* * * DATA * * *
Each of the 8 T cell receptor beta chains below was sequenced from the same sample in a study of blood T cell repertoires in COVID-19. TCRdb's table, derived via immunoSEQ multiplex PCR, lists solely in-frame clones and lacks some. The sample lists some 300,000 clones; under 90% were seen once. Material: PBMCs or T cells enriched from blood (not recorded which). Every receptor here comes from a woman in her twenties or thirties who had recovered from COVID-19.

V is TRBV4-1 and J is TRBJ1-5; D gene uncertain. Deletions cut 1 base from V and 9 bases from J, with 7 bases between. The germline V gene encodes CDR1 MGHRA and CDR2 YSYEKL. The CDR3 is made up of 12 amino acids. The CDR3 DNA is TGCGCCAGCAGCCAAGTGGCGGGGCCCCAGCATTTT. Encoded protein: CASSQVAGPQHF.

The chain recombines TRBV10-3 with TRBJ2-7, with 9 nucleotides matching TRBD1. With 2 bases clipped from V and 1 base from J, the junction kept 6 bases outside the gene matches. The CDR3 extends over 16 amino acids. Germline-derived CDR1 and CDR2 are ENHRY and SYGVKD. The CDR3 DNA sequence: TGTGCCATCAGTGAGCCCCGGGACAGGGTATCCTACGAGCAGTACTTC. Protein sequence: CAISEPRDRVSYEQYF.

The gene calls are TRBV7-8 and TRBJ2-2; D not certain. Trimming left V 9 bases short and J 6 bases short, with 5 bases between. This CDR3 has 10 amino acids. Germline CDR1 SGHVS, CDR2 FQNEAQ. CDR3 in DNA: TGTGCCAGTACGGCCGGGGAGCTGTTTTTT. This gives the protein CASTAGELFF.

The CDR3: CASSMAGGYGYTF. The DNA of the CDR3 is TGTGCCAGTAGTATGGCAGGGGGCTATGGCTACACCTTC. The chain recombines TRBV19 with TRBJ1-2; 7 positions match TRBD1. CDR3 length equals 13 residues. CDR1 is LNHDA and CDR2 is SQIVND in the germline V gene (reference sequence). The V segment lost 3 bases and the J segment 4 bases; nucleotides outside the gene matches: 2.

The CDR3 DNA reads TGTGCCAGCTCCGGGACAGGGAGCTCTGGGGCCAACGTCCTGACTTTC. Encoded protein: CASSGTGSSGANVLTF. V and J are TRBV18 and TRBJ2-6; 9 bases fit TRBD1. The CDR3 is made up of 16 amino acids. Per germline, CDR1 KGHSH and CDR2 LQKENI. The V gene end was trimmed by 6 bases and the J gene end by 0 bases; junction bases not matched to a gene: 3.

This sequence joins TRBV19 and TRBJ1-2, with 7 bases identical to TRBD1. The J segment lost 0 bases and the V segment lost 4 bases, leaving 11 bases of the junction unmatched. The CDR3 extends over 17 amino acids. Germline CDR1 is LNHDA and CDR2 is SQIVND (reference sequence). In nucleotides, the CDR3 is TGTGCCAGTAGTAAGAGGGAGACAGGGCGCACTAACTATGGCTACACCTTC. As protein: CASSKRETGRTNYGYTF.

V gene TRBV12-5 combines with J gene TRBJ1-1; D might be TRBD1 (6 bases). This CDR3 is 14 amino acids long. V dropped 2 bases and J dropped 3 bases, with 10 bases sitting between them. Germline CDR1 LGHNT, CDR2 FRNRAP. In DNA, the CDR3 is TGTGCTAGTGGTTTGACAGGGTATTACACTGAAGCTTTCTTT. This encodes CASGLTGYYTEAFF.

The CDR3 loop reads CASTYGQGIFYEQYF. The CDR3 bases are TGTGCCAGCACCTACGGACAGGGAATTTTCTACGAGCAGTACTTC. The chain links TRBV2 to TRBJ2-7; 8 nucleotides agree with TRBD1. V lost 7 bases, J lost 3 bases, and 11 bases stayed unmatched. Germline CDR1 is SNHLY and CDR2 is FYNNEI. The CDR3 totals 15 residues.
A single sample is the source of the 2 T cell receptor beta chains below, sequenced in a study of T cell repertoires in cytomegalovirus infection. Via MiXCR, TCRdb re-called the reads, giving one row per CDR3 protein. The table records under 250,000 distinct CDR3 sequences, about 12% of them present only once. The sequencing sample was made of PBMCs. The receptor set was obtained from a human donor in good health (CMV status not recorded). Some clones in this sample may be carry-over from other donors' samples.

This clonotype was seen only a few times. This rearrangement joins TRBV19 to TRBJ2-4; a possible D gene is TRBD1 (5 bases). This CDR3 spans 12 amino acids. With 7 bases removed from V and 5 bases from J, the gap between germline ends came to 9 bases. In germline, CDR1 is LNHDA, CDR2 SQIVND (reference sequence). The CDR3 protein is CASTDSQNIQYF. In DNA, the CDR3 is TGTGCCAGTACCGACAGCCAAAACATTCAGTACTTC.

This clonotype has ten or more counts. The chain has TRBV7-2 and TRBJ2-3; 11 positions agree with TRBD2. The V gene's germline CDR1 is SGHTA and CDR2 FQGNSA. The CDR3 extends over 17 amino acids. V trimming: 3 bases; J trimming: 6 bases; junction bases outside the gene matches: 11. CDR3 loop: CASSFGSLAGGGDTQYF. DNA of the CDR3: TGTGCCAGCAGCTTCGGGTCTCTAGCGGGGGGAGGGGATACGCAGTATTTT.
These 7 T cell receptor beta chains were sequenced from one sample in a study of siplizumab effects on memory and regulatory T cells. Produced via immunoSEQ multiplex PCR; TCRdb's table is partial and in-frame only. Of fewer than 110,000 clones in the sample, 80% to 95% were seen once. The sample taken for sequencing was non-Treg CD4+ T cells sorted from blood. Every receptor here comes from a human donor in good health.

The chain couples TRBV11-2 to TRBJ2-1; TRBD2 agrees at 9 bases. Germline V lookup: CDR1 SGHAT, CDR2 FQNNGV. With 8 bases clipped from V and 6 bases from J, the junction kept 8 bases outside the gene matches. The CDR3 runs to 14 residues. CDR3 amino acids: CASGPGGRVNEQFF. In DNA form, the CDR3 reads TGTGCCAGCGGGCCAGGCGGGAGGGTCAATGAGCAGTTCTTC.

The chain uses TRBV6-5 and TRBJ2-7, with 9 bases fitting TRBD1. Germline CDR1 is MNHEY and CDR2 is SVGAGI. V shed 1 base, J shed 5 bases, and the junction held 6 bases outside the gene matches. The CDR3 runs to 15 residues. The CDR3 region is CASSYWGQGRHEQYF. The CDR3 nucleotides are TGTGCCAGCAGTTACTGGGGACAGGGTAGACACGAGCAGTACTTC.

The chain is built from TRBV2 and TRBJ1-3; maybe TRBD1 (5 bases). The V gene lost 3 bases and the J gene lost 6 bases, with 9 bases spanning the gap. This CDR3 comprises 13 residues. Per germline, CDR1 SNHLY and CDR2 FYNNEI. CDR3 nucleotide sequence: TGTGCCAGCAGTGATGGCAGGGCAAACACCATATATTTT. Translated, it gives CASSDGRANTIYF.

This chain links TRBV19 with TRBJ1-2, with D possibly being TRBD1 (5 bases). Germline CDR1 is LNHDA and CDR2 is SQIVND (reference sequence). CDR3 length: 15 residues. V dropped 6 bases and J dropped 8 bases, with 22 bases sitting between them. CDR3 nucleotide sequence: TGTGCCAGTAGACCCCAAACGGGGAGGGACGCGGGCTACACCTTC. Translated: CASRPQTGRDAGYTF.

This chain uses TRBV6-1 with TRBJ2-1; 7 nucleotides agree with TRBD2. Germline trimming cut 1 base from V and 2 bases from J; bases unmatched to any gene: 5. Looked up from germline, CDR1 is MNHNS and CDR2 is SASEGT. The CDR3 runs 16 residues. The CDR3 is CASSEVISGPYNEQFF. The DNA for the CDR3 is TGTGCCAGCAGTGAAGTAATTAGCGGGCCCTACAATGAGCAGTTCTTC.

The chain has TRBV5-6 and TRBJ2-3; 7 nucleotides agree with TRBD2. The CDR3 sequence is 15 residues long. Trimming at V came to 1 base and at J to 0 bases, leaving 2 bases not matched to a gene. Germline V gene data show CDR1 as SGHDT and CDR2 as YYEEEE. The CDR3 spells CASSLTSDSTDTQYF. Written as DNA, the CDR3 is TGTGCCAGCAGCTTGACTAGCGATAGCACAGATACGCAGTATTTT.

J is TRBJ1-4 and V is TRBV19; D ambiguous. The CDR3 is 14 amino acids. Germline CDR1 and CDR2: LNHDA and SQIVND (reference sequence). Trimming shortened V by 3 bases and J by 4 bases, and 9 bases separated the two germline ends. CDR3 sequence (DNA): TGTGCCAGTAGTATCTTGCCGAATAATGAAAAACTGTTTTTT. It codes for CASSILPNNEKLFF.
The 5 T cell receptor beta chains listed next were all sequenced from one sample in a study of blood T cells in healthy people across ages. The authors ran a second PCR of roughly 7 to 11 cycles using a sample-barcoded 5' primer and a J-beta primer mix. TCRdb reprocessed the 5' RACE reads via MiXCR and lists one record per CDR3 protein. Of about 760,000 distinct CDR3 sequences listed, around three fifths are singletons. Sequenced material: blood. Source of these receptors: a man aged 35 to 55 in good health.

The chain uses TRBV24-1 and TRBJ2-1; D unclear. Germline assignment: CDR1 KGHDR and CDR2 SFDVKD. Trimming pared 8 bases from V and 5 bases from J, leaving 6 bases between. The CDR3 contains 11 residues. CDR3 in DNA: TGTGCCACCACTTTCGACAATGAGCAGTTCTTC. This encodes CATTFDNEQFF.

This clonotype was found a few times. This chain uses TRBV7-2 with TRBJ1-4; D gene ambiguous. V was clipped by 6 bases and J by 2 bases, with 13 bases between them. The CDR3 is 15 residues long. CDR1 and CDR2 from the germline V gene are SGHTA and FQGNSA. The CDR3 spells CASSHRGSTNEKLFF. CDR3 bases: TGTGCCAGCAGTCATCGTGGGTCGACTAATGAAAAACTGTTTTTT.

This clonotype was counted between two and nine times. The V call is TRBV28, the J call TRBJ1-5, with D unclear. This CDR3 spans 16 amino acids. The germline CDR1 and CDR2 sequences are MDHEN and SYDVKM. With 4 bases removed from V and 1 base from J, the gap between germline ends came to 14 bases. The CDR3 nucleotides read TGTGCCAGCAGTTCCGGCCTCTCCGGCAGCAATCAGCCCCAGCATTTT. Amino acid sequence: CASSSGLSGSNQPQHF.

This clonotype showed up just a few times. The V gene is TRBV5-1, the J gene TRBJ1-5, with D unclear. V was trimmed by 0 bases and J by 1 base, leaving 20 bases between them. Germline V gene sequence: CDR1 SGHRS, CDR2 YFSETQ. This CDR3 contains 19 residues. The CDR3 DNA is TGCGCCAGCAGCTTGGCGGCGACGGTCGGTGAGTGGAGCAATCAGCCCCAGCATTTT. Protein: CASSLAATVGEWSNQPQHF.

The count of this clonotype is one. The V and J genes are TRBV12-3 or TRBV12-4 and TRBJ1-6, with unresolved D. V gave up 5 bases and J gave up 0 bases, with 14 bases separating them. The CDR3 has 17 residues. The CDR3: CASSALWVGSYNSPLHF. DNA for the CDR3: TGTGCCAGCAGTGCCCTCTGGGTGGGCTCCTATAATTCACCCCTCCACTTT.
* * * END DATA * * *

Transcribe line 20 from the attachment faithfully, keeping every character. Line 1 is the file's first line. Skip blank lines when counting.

J is TRBJ1-4 and V is TRBV19; D ambiguous. The CDR3 is 14 amino acids. Germline CDR1 and CDR2: LNHDA and SQIVND (reference sequence). Trimming shortened V by 3 bases and J by 4 bases, and 9 bases separated the two germline ends. CDR3 sequence (DNA): TGTGCCAGTAGTATCTTGCCGAATAATGAAAAACTGTTTTTT. It codes for CASSILPNNEKLFF.